[Take a moment to close your eyes and think about what a barrier means to you]
How about “types of barriers” – including negative, presumable or judgmental attitudes; lack of communication; physical challenges; technological issues; or systematic failures?
[Take another moment to think while observing your surroundings]
Barriers are all around us and affect all of us. Some individuals may be stronger communicators but may not understand certain advances in technology; others may be physically able to walk into a room but are held back by a negative attitude, filled with presumptions and judgements, that prevents them from meeting others.
Now take a moment to think, “what if I had a disability” – could you overcome those barriers the same way you would normally approach them? It depends – are you visually-impaired, suffer from a mental health condition, or physically disabled? There are many factors at play here, in this thought-process alone, and unfortunately over 200,000 Manitobans are living with some form of a disability and facing different types of barriers every single day.
The fact is: we need to remove the barriers and create accessibility for all Manitobans.
The Accessibility for Manitobans Act (AMA) provides a clear and proactive process for the identification, prevention and removal of barriers with respect to five key pillars, customer service, employment, information and communications, transportation and the built environment.
The first standard to be implemented under AMA is the Accessible Customer Service standard. This standard is built on the requirements of the Human Rights Code and addresses business practices and training needed to provide better customer service for people with disabilities.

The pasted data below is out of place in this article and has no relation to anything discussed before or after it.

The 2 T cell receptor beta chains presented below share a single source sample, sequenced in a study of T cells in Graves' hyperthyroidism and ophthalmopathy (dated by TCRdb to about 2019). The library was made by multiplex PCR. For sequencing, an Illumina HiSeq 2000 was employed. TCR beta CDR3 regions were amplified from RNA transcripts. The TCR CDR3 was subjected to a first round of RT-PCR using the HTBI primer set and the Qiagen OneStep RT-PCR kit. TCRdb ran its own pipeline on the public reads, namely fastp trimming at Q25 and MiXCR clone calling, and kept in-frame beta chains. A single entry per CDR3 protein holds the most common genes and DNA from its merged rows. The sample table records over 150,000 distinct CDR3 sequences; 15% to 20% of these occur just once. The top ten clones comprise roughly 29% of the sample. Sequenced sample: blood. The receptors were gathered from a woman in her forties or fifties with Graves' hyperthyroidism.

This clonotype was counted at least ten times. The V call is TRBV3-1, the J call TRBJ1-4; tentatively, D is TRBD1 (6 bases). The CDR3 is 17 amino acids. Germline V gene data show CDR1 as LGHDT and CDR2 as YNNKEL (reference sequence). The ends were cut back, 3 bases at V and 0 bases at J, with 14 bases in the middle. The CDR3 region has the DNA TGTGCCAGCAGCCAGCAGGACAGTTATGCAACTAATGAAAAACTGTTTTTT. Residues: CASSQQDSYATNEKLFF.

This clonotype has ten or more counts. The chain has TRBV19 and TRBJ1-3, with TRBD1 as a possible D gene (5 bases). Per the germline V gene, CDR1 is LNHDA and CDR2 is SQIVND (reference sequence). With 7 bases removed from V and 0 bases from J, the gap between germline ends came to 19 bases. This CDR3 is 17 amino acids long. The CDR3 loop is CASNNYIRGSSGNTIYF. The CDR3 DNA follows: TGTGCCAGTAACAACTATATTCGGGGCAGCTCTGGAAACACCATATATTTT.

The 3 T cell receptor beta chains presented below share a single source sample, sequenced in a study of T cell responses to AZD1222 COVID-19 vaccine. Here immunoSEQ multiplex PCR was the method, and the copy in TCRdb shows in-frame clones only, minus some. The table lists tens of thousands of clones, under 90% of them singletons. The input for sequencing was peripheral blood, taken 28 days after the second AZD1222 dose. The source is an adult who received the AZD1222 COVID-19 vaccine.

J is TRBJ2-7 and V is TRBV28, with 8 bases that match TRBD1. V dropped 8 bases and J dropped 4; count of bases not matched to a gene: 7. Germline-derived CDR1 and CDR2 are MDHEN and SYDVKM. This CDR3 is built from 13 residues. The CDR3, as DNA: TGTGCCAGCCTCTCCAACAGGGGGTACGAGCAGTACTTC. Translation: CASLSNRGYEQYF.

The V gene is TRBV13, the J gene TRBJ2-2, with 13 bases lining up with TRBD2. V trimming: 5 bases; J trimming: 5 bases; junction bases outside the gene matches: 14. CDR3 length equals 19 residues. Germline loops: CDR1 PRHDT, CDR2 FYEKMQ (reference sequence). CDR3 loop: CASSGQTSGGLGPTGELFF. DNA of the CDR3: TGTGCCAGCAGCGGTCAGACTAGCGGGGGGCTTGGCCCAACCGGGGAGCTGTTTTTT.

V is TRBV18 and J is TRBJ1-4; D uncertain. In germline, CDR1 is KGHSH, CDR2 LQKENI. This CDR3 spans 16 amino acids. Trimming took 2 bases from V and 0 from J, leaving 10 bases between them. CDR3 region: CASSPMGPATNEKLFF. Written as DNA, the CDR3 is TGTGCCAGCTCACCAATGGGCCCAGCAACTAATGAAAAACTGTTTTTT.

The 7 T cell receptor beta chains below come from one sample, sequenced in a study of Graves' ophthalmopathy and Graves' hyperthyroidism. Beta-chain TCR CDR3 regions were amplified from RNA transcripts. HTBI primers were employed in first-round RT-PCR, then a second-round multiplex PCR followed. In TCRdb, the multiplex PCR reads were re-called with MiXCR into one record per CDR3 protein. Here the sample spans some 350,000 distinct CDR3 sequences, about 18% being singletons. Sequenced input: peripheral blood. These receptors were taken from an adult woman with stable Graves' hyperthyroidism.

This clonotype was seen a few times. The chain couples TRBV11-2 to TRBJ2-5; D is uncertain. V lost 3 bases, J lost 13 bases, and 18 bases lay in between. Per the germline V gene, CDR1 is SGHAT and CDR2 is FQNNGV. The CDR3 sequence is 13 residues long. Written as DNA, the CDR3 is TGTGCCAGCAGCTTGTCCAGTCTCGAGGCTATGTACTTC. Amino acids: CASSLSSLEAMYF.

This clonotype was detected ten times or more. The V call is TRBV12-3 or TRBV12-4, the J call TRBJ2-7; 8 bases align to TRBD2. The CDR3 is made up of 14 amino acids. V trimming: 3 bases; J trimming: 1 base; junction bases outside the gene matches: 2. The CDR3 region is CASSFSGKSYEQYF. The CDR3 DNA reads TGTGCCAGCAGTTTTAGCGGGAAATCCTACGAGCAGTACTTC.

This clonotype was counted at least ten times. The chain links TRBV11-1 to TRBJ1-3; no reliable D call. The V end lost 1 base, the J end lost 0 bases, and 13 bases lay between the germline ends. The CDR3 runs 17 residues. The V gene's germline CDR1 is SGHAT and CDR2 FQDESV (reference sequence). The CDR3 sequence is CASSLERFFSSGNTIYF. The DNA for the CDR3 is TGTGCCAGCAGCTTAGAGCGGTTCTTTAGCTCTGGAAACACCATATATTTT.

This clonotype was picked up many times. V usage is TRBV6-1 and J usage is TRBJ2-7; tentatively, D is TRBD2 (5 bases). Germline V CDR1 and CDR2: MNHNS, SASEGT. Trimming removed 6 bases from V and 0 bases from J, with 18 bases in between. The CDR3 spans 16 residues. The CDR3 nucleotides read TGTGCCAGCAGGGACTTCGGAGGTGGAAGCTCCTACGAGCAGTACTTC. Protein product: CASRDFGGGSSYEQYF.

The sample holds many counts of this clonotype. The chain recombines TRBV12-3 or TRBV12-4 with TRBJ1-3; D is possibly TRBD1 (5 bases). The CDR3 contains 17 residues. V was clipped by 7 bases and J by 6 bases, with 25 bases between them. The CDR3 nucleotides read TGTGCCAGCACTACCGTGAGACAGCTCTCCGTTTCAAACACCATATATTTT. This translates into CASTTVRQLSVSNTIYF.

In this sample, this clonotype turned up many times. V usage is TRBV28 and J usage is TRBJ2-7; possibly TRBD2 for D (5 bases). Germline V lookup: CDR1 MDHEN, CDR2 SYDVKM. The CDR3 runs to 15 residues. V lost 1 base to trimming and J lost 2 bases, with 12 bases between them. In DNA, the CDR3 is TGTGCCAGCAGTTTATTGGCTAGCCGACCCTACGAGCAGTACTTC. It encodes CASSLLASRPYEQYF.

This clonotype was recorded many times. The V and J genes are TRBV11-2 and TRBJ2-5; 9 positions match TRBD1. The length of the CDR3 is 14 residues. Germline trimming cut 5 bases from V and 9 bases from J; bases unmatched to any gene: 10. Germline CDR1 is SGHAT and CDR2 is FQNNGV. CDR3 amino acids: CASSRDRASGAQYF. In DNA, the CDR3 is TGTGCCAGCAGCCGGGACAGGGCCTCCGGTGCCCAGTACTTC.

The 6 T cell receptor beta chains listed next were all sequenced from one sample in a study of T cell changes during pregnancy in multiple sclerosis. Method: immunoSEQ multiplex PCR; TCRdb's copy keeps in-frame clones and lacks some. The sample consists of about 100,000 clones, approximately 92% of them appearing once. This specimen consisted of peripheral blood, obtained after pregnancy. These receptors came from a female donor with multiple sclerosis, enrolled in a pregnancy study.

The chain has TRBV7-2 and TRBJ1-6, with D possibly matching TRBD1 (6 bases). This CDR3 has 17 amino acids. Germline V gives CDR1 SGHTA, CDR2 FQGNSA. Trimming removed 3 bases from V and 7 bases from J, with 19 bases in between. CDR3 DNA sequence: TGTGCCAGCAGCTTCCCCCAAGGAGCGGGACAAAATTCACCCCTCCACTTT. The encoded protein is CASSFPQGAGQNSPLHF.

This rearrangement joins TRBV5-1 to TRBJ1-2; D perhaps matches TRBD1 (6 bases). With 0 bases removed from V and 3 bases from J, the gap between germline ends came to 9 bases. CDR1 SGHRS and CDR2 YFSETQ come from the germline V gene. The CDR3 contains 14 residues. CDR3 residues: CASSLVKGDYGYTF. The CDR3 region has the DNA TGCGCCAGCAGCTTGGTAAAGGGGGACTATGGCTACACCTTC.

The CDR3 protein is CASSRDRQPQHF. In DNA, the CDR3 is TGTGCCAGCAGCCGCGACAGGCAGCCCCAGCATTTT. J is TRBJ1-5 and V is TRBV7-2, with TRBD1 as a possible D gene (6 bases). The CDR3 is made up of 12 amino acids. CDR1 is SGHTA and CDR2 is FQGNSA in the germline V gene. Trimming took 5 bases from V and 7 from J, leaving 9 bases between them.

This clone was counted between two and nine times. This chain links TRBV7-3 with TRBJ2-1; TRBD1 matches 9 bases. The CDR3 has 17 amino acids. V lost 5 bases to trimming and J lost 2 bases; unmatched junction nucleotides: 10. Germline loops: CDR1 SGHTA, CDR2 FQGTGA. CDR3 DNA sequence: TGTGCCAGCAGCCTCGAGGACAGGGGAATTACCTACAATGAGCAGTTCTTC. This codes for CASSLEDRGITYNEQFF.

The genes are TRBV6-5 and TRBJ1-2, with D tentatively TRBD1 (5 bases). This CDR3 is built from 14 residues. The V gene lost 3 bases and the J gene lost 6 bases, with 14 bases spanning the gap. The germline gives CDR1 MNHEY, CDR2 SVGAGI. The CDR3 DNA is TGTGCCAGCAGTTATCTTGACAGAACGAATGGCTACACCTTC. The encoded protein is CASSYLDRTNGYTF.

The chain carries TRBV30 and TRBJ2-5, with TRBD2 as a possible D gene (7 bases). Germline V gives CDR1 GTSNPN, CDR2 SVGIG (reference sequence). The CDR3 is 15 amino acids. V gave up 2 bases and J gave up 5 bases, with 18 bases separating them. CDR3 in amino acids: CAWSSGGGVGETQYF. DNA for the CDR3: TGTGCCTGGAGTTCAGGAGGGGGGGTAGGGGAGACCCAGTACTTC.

Fred Dugdale, Board Treasurer at the Manitoba League of Persons with Disabilities and Manitoba Brain Injury Association who suffers from a Traumatic Brain Injury, says that the hardest barrier to overcome is attitude.
“When learning about the Accessibility for Manitobans Act and reviewing your current workplace environment, you have to be realistic and find a way where this works for everyone. People that can work, will work – you just need to find a middle ground where your measures, practices and requirements to identify, prevent and remove barriers are a win-win for everyone,” says Dugdale. “The investment you make to remove barriers will bring long-term benefits and cater to all colleagues and clients in your workplace.”
To assist you in the review and development of your workplace policies and practices that will welcome and serve everyone, CPHR Manitoba and the Manitoba League of Persons with Disabilities have partnered to present the Accessibility for Manitobans Act – First of Five Standards: The Customer Service Standard workshop.
The workshop will cover an overview of the AMA legislation with a focus on the Customer Service Standard, review and compare the AMA with the Manitoba Human Rights Code, identify your organizational responsibilities and learn the key principles to offering accessible customer service in your workplace.
The Accessibility for Manitobans Act – First of Five Standards: The Customer Service Standard workshop takes place on Tuesday, November 13, from 8:30 a.m. – noon at the Viscount Gort Hotel in Winnipeg. Registration fees are $150/CPHR Manitoba members and $200/non-members. To register, visit cphrmb.ca. Registration deadline is November 8.